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 Paulshoek (S24) - Remote Sensing
Explanations for ETM-subsets

This image is a subset of a Landsat 7 ETM+ image, covering a size of about 30 km by 25 km, which was acquired during the rainy season. It is visualized as a so-called false colour composite. On the Red, Green and Blue channels the spectral bands 4: NIR (near Infrared), 5: MIR1 (Mid Infrared 1) and 3: visible red of the Landsat ETM+ sensor are displayed (RGB: 4-5-3).This band combination suits best for a detailed visualization of different land cover properties. Due to that, the displayed colours are not natural.
Satellite Image
Observatory Paulshoek (S24)
Info In the displayed image the observatory is given as a dotted rectangular box of 1km x 1km extension.
WRS2 Path-Row 176-81
Acquisition Date 23.08.2000
Image Details The Kamiesberg Mountains in the Namaqualand are covered by more or less dense bush vegetation (green). At the Paulshoek observatory (orange), the vegetation cover is more open than on the Farm Rooiwal (yellow observatory, South of paulshoek observatory). This fence line contrast is visible on the satellite image. Along river beds or water courses vegetation is very vital (red) at the satellite image’s acquisition date. In the North-Eeastern edge the relief is more flat, and vegetation changes to grass lands (pink and bright green) can be recognized.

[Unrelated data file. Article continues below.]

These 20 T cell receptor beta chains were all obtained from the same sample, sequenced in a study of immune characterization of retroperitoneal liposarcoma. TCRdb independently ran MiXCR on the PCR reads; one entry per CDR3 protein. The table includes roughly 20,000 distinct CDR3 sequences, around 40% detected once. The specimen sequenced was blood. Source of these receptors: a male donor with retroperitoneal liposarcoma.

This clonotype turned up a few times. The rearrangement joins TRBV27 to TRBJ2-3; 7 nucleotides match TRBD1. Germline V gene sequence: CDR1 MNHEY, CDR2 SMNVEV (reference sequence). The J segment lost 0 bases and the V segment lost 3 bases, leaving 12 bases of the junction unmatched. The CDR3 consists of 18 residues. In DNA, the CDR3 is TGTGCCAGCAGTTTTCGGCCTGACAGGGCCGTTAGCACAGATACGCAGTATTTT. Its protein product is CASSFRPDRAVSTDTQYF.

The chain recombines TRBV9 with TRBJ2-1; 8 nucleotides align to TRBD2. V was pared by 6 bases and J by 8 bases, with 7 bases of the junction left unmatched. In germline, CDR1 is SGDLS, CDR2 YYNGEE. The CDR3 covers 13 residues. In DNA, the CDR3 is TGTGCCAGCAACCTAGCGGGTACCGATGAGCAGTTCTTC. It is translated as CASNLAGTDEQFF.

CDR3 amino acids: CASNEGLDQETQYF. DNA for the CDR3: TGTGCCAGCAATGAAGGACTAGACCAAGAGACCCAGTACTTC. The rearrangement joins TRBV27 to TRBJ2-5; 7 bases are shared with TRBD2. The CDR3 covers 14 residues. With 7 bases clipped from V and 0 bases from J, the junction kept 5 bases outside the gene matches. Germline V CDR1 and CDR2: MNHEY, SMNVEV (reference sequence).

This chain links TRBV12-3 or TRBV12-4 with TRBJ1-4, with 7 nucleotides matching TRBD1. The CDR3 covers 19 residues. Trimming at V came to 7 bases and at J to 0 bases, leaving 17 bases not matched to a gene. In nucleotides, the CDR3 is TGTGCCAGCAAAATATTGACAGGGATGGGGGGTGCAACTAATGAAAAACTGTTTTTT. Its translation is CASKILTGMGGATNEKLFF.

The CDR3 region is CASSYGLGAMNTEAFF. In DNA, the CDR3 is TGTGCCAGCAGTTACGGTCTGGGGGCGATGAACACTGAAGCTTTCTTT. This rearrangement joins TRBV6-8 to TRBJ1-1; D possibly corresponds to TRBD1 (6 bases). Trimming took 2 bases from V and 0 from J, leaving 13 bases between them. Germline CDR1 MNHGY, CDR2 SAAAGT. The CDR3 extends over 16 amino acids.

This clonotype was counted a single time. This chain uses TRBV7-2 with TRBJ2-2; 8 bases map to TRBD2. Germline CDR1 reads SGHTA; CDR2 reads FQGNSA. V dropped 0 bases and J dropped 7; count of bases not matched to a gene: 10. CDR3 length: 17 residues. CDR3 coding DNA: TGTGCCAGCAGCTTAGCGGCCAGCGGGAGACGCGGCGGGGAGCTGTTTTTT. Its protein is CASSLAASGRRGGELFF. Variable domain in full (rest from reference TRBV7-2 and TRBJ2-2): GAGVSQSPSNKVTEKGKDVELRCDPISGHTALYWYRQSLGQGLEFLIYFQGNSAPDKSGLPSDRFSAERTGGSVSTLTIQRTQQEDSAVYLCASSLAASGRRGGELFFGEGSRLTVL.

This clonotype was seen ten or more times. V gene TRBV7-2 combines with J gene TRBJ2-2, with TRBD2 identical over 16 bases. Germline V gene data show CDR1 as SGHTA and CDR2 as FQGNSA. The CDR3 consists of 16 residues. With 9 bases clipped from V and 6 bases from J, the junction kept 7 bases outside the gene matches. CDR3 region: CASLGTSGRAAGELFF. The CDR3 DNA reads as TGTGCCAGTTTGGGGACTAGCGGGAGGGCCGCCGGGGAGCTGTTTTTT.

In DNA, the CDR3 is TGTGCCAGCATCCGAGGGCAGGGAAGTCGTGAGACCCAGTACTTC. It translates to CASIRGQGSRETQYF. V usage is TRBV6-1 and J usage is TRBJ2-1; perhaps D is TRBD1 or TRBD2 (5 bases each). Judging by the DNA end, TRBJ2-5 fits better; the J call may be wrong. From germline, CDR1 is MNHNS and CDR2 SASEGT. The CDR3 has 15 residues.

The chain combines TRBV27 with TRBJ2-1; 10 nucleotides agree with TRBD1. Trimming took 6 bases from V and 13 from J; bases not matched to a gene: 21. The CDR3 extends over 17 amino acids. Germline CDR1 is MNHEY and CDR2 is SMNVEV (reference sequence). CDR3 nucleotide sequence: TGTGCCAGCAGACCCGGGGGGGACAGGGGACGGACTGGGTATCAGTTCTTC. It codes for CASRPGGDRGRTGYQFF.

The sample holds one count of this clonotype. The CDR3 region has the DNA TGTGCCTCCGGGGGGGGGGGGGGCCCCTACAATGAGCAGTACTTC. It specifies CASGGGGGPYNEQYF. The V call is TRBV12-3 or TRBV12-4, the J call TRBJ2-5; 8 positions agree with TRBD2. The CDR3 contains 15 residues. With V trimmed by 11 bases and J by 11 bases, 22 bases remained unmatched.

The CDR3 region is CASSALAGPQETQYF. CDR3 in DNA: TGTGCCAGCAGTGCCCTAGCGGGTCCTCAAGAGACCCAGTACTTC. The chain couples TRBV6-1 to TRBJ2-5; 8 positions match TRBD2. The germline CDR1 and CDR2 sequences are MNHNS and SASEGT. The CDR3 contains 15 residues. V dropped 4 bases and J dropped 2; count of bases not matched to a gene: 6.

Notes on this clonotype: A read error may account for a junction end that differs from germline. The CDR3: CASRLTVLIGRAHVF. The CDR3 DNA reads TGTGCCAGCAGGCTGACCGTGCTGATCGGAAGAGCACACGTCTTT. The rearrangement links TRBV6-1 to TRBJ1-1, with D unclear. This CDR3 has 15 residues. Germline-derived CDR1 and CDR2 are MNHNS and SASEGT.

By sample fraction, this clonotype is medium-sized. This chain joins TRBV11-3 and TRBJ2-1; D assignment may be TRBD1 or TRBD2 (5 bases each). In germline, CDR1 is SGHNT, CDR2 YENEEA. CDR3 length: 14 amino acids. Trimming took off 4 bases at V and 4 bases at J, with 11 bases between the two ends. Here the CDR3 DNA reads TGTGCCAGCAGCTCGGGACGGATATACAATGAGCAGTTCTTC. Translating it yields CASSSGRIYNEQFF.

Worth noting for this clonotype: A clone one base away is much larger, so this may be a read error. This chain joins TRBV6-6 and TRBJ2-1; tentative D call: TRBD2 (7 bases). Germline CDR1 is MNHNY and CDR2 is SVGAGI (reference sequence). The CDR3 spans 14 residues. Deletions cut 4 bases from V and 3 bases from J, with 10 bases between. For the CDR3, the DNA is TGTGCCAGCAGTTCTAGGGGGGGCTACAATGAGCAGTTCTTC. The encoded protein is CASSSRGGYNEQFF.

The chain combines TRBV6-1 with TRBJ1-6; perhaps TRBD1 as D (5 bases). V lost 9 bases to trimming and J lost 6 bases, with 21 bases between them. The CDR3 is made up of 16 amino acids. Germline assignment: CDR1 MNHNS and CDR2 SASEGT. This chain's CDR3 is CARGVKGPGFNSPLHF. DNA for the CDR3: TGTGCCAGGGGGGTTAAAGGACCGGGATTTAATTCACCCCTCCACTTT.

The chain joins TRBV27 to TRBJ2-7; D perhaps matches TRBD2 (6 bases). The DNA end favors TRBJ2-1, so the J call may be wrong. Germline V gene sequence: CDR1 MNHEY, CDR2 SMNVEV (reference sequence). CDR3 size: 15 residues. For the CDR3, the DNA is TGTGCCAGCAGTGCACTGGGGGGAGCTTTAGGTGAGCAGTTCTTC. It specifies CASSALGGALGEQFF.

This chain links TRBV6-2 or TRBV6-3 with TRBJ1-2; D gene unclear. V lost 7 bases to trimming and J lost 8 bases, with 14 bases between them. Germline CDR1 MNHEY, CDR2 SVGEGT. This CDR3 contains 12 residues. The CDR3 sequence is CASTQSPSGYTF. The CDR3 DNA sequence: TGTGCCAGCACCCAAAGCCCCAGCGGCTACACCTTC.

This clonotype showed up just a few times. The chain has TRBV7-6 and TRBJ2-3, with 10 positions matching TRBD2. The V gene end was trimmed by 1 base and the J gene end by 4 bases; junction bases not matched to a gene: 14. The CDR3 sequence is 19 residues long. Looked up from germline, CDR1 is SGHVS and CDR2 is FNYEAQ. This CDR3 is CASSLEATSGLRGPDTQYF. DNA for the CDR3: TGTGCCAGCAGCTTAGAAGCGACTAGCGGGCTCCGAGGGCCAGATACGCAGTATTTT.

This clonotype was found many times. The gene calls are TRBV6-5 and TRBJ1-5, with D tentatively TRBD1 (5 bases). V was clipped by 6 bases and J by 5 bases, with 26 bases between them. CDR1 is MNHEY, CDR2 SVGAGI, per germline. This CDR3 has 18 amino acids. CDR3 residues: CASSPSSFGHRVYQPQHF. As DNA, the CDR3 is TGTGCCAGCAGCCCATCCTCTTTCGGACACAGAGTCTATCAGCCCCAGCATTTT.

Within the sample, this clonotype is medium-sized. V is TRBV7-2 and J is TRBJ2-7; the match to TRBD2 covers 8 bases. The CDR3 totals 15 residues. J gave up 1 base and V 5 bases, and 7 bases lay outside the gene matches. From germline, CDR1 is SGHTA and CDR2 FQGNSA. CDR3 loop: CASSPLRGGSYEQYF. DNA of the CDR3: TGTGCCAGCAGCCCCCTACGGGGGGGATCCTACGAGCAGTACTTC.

In general, the colours refer to the following land cover types:
  • Dark Blue: Water bodies, dams and lakes without Algae.
  • Light Blue: in populated places mainly buildings, outside of towns mainly rocks, and very sparsely vegetated soils.
  • Red: Very dense and vital vegetation like bush thickets, forests or planted fields, in towns: gardens.
  • Green: "middle dense" or less vital vegetation, like grass savanna (light green) and dry bush (dark green).
  • White: bare soil or sparsely vegetated areas, independently from the natural soil colour, also gravel roads and pads.
  • Intermediate colours are representing mixed pixels with information of several land cover types.